This does promise serious fireworks with Goldikova, Paco Boy and Rip Van Winkle set to take each other on.
Goldikova is an outstanding filly and there is little doubt she is the one to beat. Her record makes for fascinating reading.
She has won eleven of her sixteen races, has been second and third twice and only once finished out of the first three.
Goldikova has eight Group 1’s to her credit, including two Breeders’ Cups at Santa Anita, and no other pilot but Olivier Peslier has ever ridden her.
In each of her previous two campaigns, she was beaten on her reappearance, but made a winning return this season at Longchamp.
Admirable and all a racehorse as Paco Boy undoubtedly is, I have difficulty picturing him beating both Goldikova and Rip Van Winkle.
He was impressive when taking the Lockinge Stakes at Newbury recently, but that looked a very weak Group 1.
Rip Van Winkle has been the outsider of the trio on the lead-in to the race and that is easily enough explained.
It’s his first run of the season, but that shouldn’t be a major worry, because Aidan O’Brien will surely have him absolutely primed for what is going to be a major challenge.
A more likely explanation as to why he’s been easy to back is the manner in which the main Ballydoyle horses were beaten in the English and French Derbys last weekend.
When something like that happens many punters simply go cold with stables and won’t touch one of their horses in a big race until there’s evidence the yard is back on track.
But reading too much into the defeats of Jan Vermeer, Midas Touch and Cape Blanco could be a costly process. After all they are works in progress.
There are no such concerns when it comes to Rip Van Winkle, who stamped himself a very high-class Group 1 performer last season.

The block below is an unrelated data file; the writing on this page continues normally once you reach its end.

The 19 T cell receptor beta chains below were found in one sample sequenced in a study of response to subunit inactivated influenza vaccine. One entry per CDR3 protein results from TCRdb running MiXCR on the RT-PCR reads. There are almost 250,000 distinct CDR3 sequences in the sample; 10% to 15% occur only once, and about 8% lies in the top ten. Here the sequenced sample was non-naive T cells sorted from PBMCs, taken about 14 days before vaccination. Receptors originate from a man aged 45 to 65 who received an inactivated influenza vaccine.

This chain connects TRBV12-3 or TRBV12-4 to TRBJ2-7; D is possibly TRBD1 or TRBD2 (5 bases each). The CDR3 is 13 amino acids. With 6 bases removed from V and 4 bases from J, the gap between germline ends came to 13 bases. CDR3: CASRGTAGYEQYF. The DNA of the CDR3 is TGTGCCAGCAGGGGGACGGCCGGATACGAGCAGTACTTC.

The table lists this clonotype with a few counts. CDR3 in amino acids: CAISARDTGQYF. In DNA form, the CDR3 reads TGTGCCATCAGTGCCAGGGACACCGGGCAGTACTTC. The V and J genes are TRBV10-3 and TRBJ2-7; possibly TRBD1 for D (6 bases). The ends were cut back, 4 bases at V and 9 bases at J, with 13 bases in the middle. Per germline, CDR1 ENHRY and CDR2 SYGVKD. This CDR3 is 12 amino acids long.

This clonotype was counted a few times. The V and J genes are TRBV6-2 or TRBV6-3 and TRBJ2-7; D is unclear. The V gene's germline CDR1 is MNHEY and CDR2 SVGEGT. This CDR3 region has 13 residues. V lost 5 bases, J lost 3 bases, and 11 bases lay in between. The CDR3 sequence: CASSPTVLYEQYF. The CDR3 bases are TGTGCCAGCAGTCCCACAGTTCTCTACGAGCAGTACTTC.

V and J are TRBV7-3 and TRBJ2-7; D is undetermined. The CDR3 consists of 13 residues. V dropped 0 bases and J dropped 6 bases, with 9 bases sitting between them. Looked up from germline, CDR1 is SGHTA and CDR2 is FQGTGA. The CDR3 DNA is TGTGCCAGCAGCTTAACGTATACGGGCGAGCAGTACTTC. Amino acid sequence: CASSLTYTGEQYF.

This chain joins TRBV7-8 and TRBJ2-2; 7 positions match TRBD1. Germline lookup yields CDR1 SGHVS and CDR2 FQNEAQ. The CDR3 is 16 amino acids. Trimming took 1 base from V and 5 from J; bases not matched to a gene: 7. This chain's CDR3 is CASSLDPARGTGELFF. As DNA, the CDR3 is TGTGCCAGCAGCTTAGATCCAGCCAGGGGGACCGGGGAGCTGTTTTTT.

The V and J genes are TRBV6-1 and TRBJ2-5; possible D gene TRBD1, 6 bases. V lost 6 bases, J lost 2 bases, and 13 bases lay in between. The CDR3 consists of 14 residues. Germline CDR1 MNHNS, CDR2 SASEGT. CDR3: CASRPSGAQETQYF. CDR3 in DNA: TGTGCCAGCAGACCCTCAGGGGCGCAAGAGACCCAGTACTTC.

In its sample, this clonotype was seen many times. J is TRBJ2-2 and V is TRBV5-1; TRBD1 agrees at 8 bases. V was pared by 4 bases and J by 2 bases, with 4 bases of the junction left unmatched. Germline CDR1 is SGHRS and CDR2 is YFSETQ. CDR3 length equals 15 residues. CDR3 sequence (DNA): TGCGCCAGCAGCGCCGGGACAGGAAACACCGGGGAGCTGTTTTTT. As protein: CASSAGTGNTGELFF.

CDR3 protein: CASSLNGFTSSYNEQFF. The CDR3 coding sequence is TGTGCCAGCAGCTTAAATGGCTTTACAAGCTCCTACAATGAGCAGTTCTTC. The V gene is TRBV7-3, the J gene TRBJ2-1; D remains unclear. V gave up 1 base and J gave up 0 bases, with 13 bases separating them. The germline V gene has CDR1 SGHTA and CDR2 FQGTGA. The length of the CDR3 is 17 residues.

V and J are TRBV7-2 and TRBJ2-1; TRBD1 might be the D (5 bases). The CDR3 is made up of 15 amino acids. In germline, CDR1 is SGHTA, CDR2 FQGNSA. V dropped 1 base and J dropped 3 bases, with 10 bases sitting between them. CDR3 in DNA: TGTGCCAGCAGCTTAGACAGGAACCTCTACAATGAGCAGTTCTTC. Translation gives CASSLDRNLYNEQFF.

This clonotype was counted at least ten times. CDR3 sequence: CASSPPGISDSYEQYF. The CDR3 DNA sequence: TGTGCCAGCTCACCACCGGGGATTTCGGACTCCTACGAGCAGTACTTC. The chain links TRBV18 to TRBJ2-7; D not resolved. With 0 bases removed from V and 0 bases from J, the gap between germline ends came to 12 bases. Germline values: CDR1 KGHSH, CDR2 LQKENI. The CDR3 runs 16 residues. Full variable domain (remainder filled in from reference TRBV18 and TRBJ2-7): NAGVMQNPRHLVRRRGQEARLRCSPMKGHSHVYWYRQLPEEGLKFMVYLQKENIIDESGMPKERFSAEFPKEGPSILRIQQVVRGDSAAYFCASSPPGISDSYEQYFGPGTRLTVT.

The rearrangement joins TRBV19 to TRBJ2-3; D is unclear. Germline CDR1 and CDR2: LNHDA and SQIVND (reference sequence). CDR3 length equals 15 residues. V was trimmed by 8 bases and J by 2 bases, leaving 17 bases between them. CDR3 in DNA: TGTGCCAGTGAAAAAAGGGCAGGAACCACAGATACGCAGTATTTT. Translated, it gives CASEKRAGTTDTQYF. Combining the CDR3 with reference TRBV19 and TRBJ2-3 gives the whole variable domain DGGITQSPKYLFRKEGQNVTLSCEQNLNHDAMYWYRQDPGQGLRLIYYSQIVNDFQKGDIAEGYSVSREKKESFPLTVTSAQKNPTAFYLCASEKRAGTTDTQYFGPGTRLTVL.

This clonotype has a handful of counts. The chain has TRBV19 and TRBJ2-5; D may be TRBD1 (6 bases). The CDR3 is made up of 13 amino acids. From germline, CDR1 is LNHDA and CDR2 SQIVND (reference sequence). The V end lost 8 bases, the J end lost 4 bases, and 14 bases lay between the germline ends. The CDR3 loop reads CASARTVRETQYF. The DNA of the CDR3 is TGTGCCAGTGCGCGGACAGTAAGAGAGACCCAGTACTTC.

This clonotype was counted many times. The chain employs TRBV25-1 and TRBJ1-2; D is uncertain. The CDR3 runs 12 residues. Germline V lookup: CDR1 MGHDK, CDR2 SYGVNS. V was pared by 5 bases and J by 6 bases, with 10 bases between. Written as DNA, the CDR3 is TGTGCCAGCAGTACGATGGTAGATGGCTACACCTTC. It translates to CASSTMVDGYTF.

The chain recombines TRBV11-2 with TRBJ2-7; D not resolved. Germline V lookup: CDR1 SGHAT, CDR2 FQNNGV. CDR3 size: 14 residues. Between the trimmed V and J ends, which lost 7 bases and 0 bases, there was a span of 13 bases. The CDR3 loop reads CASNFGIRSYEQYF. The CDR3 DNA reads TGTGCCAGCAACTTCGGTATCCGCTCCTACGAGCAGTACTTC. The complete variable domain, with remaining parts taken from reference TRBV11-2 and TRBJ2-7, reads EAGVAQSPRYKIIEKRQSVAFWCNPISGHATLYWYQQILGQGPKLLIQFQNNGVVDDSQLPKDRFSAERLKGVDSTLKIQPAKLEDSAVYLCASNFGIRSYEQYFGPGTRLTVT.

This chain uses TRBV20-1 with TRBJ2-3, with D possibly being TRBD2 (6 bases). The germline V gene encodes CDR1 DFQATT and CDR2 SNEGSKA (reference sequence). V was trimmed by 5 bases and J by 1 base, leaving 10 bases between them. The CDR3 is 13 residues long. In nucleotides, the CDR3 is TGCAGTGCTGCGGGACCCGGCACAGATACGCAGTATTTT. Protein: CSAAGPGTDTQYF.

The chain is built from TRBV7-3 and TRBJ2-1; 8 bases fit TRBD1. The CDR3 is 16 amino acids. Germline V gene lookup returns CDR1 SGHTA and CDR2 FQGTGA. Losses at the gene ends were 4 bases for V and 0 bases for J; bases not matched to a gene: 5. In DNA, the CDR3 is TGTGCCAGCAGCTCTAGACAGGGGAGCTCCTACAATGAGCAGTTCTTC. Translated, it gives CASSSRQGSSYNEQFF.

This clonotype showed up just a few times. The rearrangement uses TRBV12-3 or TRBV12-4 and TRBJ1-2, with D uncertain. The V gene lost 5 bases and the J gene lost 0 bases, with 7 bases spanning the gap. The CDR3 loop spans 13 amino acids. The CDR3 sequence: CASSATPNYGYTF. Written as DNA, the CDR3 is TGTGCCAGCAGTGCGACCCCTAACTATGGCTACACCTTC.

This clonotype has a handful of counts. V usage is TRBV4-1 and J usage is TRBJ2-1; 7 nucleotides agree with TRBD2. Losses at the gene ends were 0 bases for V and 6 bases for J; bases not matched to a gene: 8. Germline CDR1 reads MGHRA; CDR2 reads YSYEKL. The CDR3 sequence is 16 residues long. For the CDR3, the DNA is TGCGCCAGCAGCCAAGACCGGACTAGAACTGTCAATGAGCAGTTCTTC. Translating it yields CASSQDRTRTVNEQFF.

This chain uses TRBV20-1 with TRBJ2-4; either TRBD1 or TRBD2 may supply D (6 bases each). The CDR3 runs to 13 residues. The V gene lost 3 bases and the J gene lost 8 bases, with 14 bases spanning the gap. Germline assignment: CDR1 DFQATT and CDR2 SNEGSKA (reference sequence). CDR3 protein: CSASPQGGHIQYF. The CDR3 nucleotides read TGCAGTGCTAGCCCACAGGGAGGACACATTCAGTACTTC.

Admittedly, he made no show in the Breeders’ Cup at Santa Anita, but we have learned over the years that most Ballydoyle horses disappoint in America anyway!
Prior to that he won the Queen Elizabeth 11 Stakes at Ascot and familiarity with the track should not be underestimated. Goldikova has never run at Ascot.
And in the Sussex Stakes at Goodwood, he destroyed Paco Boy to the tune of two and a half lengths. It was in defeat, however, that Rip Van Winkle put up a career-best effort. That came in the Coral-Eclipse at Sandown when he ran Sea The Stars to a length. Goldikova is entitled to the greatest of respect and, to a lesser extent, so is Paco Boy. But could they get to within a length of Sea The Stars?
My nap for Ascot has to be Henry Cecil’s Manifest in the Gold Cup. Anyone who saw him win over a mile and six at York, going away by eight lengths, had to be impressed.
WOULDN’T you just love to see Fame And Glory and Workfore going head-to-head in the King George at Ascot in high summer?
That’s a Group 1 which has struggled to attract the best horses for a number of years now, but a battle between Fame And Glory, representing the older brigade, and the three-year-old Workforce would be more than tasty.
Mind you if Workforce swerves the Irish Derby, for the King George, that is going to leave the premier Irish classic looking more than bare.
LIMERICK, a progressive track well capable of helping itself, as shown by the hugely successful students’ race night, hasn’t half had a miserable card foisted on them this evening.
I mean why would any race-planner think this is acceptable? It’s an all-flat programme and there is no problem with that, after all this is the time for flat racing.
But you have just got to give punters some incentive to go racing. The last four contests are almost impossible-to-solve handicaps, so why would anyone bother travelling?
Handicaps, by their very nature, are a necessary evil, but four in-a-row, give us a break. That said, however, Limerick, typically, hasn’t accepted the seemingly inevitable and if anyone thinks the enclosures are going to be empty then they can think again.
Not by a long chalk. After racing a band called Jerry Fish and Mud Bug Club will be beating it out and many families, associated with the Special Olympics, are also expected to attend. So there!
And, by the way, why have two meetings on both Thursday and Friday nights, leaving everyone in the industry twiddling their thumbs last Wednesday?